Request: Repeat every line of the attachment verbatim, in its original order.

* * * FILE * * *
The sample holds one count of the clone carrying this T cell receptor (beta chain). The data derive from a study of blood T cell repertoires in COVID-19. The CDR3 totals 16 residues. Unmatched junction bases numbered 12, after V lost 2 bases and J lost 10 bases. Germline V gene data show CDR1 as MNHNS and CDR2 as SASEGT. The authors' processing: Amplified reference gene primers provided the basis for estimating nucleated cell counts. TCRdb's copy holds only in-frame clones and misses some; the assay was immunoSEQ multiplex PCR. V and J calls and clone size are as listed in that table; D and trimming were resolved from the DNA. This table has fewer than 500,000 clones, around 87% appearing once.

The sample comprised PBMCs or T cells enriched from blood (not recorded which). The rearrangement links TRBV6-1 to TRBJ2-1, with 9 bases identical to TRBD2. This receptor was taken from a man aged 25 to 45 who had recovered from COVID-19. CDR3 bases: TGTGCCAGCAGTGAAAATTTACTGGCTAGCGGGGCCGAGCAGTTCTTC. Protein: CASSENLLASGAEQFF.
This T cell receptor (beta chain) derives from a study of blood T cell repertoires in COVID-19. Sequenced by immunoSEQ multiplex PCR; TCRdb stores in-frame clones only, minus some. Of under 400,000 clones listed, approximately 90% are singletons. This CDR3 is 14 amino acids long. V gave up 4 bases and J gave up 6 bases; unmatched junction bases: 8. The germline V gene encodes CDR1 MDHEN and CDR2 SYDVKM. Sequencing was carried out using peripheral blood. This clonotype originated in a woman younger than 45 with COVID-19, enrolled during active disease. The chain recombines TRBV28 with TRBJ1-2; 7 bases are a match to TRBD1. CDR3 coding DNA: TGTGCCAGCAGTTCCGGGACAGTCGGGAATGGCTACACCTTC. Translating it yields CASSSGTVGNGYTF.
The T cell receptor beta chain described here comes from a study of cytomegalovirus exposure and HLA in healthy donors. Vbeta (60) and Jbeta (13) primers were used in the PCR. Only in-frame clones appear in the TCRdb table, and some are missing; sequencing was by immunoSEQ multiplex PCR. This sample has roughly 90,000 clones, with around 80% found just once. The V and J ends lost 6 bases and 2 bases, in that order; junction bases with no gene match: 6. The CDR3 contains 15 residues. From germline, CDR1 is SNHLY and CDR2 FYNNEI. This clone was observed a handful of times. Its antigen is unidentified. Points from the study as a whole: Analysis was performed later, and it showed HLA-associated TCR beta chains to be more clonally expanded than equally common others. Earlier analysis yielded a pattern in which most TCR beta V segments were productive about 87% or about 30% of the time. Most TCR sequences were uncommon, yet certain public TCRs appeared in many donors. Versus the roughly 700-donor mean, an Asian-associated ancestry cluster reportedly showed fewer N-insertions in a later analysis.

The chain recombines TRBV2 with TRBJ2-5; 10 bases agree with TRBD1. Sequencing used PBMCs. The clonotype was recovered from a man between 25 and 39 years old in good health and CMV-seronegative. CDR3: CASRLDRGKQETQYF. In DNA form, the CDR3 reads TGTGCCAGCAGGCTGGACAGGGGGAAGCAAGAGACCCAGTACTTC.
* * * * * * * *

The sample holds one count of the clone carrying this T cell receptor (beta chain). The data derive from a study of blood T cell repertoires in COVID-19. The CDR3 totals 16 residues. Unmatched junction bases numbered 12, after V lost 2 bases and J lost 10 bases. Germline V gene data show CDR1 as MNHNS and CDR2 as SASEGT. The authors' processing: Amplified reference gene primers provided the basis for estimating nucleated cell counts. TCRdb's copy holds only in-frame clones and misses some; the assay was immunoSEQ multiplex PCR. V and J calls and clone size are as listed in that table; D and trimming were resolved from the DNA. This table has fewer than 500,000 clones, around 87% appearing once.

The sample comprised PBMCs or T cells enriched from blood (not recorded which). The rearrangement links TRBV6-1 to TRBJ2-1, with 9 bases identical to TRBD2. This receptor was taken from a man aged 25 to 45 who had recovered from COVID-19. CDR3 bases: TGTGCCAGCAGTGAAAATTTACTGGCTAGCGGGGCCGAGCAGTTCTTC. Protein: CASSENLLASGAEQFF.
This T cell receptor (beta chain) derives from a study of blood T cell repertoires in COVID-19. Sequenced by immunoSEQ multiplex PCR; TCRdb stores in-frame clones only, minus some. Of under 400,000 clones listed, approximately 90% are singletons. This CDR3 is 14 amino acids long. V gave up 4 bases and J gave up 6 bases; unmatched junction bases: 8. The germline V gene encodes CDR1 MDHEN and CDR2 SYDVKM. Sequencing was carried out using peripheral blood. This clonotype originated in a woman younger than 45 with COVID-19, enrolled during active disease. The chain recombines TRBV28 with TRBJ1-2; 7 bases are a match to TRBD1. CDR3 coding DNA: TGTGCCAGCAGTTCCGGGACAGTCGGGAATGGCTACACCTTC. Translating it yields CASSSGTVGNGYTF.
The T cell receptor beta chain described here comes from a study of cytomegalovirus exposure and HLA in healthy donors. Vbeta (60) and Jbeta (13) primers were used in the PCR. Only in-frame clones appear in the TCRdb table, and some are missing; sequencing was by immunoSEQ multiplex PCR. This sample has roughly 90,000 clones, with around 80% found just once. The V and J ends lost 6 bases and 2 bases, in that order; junction bases with no gene match: 6. The CDR3 contains 15 residues. From germline, CDR1 is SNHLY and CDR2 FYNNEI. This clone was observed a handful of times. Its antigen is unidentified. Points from the study as a whole: Analysis was performed later, and it showed HLA-associated TCR beta chains to be more clonally expanded than equally common others. Earlier analysis yielded a pattern in which most TCR beta V segments were productive about 87% or about 30% of the time. Most TCR sequences were uncommon, yet certain public TCRs appeared in many donors. Versus the roughly 700-donor mean, an Asian-associated ancestry cluster reportedly showed fewer N-insertions in a later analysis.

The chain recombines TRBV2 with TRBJ2-5; 10 bases agree with TRBD1. Sequencing used PBMCs. The clonotype was recovered from a man between 25 and 39 years old in good health and CMV-seronegative. CDR3: CASRLDRGKQETQYF. In DNA form, the CDR3 reads TGTGCCAGCAGGCTGGACAGGGGGAAGCAAGAGACCCAGTACTTC.